Topic: Employee Engagement
Author(s), Title and Publication
Robinson, D., Perryman, S., & Hayday, S. (2004, April). The Drivers of Employee Engagement. Report 408. Institute for Employment Studies.
This study defined engagement, devised its measurement, and established its drivers with data from an Institute for Employment Studies’ (IES) 2003 attitude survey of over 10,000 employees in 14 organizations in the National Health Service (NHS). Engagement was defined as “a positive attitude held by the employee towards the organization and its values”. Its essence included: 1) a positive attitude towards, and pride in the organization, 2) belief in the organization’s products/services, 3) a perception that the organization enables the employee to perform well, 4) a willingness to behave altruistically and be a good team-player, and 5) an understanding of the bigger picture and a willingness to go beyond job requirements.
Results showed that engagement levels were related to a variety of personal and job characteristics and work experiences. Engagement levels declined as employees became older, but rose when employees were older than 60; the oldest group in the study was the most engaged group. Other employee groups having higher engagement levels were minorities, managers and professionals, and those who had a personal development plan, or who had received a formal performance appraisal within the past year. Having an accident or an injury at work or experiencing harassment had a negative impact on engagement.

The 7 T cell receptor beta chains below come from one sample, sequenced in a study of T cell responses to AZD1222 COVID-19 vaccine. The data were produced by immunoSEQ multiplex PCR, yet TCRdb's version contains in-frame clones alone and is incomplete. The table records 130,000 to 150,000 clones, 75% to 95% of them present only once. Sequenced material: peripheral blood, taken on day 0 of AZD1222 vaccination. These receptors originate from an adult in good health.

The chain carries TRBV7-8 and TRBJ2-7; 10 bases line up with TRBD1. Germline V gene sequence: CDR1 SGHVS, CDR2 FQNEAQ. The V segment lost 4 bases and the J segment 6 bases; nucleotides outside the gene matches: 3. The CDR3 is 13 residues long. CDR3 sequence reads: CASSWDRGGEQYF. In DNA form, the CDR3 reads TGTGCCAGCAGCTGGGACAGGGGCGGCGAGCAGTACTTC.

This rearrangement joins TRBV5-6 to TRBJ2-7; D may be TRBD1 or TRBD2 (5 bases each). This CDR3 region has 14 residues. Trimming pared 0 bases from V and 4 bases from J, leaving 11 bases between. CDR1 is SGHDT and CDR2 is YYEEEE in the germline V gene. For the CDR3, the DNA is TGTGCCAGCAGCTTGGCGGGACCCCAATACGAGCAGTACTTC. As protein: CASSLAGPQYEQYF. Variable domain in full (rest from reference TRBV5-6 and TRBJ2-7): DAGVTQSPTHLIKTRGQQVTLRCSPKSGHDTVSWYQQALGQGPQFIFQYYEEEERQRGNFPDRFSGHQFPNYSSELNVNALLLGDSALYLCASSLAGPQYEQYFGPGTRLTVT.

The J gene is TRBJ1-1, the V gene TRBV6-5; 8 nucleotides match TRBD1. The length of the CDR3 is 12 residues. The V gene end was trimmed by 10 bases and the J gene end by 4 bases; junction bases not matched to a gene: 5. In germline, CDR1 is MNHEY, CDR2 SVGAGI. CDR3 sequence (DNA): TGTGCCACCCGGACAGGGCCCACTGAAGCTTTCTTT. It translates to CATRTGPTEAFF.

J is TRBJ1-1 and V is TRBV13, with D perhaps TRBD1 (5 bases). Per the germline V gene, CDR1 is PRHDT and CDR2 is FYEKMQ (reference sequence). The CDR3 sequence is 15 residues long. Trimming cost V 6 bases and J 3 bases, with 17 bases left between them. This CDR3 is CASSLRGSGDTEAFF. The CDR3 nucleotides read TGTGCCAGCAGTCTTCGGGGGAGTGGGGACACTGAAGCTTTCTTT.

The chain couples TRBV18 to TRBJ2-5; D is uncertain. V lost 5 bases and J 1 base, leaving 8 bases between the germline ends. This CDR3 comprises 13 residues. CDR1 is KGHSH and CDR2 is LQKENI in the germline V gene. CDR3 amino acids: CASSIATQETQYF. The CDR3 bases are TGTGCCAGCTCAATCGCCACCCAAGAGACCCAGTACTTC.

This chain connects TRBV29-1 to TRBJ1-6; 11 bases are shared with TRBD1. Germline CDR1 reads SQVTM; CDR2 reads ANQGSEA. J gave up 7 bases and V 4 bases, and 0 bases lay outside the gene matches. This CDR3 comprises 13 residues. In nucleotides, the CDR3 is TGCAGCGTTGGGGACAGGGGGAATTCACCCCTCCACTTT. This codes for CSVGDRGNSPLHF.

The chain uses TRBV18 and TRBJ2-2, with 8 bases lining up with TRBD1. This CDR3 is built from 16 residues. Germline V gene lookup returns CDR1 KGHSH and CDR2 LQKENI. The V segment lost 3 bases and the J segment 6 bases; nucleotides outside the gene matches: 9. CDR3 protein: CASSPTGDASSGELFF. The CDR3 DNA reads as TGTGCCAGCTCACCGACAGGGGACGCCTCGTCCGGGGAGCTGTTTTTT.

A sense of feeling valued and involved was the strongest driver of engagement. Employees felt more involved when they 1) were engaged in decision-making, 2) able to voice ideas, and were listened to by managers, 3) had opportunities to develop jobs, and 4) when the organization was concerned for their health and well-being.
Implications for Practice
To improve employee engagement, organizations may need to: 1) help line managers improve their listening and communication skills; 2) stimulate greater two-way communication between employee and employer; 3) assist effective internal co-operation; and 4) foster a development focus, commitment to employee well-being, and clear and accessible HR policies and practices.
Location of Article
The article is available online at: http://www.wellbeing4business.co.uk/docs/Article%20-%20Engagement%20research.pdf